The Live Red Art competition aims to promote and recognise art that investigates radical social and political perspectives. It will profile artists such as Cunich, who are directing their passion, creativity and talent to aim to inspire social change and raise political awareness.

Live Red Art awards co-ordinator Lauren Carroll Harris told GLW: “I think this kind of collision of the creative and the political is something both the arts world and the political world could really benefit from.

“The rise in support for the Greens shows many people are really disenchanted with politics-as-usual. There’s a long tradition of artists who’ve used their work to keep the wheels of progressive change turning, to imagine a different kind of world.

“I would argue that every artwork promotes an ideological agenda or way of thinking of some kind, overtly or not. So it’s exciting to see this kind of project in Sydney and exciting to be able to support emerging artists and filmmakers.

“I think we have a big potential to really motivate and empower audiences to participate in the social movements.”

"So far, the process has been really interesting. We’ve received submissions from artists across a broad range of conceptual and artistic practices — photomedia artists who are challenging traditional notions of the land, performance artists taking up the question of social alienation.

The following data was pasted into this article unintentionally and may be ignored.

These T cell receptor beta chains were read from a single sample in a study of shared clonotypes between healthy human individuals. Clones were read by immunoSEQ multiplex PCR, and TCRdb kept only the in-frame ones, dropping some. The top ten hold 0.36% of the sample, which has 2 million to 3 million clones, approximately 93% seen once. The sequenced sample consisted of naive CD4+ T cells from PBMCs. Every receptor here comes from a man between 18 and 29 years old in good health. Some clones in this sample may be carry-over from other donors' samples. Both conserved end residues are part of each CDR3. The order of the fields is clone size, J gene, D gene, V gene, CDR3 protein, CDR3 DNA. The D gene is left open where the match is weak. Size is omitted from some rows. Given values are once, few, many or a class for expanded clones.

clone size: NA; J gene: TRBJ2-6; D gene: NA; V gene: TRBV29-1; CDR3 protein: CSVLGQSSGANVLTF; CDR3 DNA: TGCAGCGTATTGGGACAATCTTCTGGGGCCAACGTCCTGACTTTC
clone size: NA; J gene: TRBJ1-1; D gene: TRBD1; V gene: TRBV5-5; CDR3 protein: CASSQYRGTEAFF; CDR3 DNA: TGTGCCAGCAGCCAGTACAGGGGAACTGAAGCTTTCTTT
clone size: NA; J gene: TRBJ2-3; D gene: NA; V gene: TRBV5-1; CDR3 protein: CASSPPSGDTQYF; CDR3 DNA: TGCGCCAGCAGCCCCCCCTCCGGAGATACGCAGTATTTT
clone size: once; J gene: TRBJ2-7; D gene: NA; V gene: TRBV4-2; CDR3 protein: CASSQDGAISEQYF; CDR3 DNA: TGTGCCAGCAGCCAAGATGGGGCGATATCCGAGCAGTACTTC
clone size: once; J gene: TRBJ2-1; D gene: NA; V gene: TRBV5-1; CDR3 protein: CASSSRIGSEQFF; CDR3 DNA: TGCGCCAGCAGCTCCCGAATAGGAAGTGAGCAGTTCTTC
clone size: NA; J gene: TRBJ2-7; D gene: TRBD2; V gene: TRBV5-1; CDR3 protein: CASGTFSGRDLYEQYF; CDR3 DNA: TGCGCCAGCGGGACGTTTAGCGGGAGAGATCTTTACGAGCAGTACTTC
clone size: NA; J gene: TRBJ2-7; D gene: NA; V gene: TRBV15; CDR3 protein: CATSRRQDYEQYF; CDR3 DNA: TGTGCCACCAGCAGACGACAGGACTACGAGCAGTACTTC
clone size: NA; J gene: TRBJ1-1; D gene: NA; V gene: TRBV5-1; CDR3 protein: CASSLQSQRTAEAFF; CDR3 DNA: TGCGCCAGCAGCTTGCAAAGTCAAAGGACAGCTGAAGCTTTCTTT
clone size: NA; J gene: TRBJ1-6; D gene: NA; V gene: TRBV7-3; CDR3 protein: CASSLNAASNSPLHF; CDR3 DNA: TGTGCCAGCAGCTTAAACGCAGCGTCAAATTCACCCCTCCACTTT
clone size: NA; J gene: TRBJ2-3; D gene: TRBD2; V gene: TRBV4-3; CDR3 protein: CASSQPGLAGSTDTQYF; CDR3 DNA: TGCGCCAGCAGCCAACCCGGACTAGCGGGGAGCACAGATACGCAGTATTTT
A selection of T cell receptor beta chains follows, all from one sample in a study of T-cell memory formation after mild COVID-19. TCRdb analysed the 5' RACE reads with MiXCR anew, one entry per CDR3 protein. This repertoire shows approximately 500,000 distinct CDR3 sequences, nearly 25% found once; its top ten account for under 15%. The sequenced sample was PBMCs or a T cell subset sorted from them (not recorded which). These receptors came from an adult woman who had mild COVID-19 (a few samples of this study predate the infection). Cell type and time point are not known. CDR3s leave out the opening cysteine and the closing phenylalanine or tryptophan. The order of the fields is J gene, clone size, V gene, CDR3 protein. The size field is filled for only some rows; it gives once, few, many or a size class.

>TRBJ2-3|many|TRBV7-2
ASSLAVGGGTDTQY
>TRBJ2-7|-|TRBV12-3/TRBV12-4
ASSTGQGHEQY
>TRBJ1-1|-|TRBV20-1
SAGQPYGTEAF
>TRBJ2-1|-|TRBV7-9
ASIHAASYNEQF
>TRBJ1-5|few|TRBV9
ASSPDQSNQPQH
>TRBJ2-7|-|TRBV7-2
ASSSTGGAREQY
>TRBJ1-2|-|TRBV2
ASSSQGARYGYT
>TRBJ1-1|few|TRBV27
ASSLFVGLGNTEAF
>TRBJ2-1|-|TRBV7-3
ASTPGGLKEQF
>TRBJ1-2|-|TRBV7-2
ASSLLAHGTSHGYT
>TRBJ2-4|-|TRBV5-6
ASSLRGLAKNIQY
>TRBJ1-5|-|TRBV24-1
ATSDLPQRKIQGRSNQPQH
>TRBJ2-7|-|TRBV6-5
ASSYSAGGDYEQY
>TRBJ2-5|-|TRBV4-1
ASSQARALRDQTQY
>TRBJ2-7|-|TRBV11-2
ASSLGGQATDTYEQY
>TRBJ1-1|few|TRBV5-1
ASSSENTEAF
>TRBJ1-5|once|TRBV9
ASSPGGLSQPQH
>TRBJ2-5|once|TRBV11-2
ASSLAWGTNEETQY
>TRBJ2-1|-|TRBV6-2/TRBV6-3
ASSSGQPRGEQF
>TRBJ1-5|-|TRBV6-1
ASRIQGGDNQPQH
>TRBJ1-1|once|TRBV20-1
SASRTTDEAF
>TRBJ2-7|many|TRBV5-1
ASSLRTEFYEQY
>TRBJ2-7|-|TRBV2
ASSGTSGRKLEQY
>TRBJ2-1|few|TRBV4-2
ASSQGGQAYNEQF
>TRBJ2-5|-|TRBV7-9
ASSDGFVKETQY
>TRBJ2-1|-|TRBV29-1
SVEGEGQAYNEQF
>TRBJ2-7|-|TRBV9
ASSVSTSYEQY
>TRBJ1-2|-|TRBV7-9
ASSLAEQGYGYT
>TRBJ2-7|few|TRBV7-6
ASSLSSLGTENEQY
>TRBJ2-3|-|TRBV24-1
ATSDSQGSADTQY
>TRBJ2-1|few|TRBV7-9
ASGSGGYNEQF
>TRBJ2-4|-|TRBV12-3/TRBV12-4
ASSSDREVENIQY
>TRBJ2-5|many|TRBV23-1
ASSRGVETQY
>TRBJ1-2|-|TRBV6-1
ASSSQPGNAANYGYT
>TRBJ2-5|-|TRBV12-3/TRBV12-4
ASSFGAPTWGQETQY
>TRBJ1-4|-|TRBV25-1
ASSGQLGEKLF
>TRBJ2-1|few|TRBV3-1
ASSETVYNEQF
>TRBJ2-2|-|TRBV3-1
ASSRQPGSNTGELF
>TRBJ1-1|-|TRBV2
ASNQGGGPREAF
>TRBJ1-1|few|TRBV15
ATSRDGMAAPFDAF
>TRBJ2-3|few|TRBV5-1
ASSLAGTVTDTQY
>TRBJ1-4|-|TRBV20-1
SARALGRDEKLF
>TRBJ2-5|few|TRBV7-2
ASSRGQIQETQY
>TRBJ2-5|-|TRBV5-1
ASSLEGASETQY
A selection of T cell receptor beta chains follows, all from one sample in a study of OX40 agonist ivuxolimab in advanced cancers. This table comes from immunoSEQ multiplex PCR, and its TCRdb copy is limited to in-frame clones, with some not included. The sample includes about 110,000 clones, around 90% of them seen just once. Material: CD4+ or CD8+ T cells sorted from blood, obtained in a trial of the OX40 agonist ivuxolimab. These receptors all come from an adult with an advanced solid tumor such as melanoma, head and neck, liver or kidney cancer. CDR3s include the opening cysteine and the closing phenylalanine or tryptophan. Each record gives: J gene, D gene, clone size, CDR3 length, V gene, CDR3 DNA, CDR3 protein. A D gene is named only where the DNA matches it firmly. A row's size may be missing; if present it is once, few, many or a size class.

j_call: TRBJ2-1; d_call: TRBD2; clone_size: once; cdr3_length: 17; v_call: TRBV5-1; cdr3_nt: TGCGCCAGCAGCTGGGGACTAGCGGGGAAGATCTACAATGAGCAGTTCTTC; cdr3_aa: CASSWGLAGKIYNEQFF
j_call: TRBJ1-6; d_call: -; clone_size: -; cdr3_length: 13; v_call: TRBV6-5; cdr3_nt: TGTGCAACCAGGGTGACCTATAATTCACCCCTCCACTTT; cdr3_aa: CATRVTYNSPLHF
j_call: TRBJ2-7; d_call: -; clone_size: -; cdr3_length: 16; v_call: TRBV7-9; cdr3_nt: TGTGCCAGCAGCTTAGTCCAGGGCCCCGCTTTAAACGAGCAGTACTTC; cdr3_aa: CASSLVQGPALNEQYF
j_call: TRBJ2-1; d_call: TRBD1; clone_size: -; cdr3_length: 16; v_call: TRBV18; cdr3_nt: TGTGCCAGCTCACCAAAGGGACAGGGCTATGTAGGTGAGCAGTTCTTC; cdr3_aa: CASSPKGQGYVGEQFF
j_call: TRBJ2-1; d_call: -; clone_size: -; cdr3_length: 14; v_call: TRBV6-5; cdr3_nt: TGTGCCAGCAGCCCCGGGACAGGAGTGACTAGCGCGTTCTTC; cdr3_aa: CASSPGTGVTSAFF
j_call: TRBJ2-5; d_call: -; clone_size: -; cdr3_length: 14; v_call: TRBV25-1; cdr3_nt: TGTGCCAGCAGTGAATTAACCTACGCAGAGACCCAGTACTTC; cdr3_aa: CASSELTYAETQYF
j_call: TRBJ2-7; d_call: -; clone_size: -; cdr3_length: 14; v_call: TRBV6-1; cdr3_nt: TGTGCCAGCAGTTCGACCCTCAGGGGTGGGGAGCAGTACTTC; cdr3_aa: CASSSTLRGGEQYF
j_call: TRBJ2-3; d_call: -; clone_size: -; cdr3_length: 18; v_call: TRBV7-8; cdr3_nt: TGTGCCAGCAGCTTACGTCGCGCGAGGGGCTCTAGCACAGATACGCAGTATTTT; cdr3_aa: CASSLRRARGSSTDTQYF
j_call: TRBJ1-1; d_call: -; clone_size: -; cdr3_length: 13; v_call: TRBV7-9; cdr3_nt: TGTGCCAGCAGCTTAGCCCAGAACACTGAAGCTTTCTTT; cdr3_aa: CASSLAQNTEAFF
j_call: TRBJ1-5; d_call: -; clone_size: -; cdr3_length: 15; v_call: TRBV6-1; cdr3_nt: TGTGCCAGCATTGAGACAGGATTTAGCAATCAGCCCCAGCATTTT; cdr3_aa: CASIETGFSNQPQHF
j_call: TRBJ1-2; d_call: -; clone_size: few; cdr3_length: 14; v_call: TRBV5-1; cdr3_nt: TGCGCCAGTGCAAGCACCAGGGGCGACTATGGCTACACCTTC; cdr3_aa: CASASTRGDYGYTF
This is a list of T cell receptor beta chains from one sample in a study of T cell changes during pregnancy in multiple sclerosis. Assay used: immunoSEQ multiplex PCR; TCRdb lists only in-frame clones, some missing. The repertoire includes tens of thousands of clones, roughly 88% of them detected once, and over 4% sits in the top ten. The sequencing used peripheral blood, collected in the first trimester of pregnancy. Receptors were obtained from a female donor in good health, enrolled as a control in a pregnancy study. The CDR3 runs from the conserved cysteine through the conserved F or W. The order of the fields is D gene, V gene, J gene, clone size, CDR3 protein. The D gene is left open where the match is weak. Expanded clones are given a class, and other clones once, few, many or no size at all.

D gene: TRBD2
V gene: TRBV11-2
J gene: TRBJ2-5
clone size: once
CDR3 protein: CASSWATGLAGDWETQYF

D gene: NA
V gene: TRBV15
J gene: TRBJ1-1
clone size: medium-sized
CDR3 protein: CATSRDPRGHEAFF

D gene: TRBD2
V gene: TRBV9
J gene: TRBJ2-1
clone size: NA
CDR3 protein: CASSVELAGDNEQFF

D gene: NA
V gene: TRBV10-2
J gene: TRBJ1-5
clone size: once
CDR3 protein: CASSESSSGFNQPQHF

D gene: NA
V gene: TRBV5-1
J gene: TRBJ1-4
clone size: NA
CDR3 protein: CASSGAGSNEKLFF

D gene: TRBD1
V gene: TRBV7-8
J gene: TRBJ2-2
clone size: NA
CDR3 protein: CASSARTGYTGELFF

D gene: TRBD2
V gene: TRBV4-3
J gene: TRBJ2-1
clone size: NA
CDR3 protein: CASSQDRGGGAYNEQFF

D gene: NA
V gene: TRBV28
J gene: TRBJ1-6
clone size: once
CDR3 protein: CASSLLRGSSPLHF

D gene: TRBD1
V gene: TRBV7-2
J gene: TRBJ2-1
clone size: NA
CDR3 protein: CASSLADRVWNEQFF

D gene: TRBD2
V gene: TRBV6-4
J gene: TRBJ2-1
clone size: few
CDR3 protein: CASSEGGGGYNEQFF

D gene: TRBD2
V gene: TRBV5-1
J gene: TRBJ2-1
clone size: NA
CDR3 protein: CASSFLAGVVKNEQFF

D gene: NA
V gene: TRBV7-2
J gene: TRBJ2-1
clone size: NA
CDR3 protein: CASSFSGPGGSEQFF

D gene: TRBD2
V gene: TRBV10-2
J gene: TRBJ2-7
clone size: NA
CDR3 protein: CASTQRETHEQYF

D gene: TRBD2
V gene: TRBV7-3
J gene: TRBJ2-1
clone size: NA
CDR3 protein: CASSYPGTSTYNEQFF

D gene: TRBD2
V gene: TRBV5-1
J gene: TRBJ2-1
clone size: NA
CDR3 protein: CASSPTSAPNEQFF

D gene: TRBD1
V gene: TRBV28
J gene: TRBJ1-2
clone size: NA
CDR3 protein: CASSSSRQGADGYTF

“We also have a political posters exhibition and a live street, graffiti art performance planned, and a mini-zine fair for people who are interested in busting the corporate dominance of the media.”

A prize of $3000, and a people’s choice award of $500, will be awarded to an individual artist or group of artists whose work of art best reflects the motto: “Another world is possible, but we must fight for it.”

The focus of the project is on live, interactive, multidisciplinary art that can engage audiences directly and dynamically, and inspire them to activity.

The Live Red Art awards are open for submissions until October 1. The festival and awards take place at the Addison Road Community Centre in Marrickville, Sydney on October 17.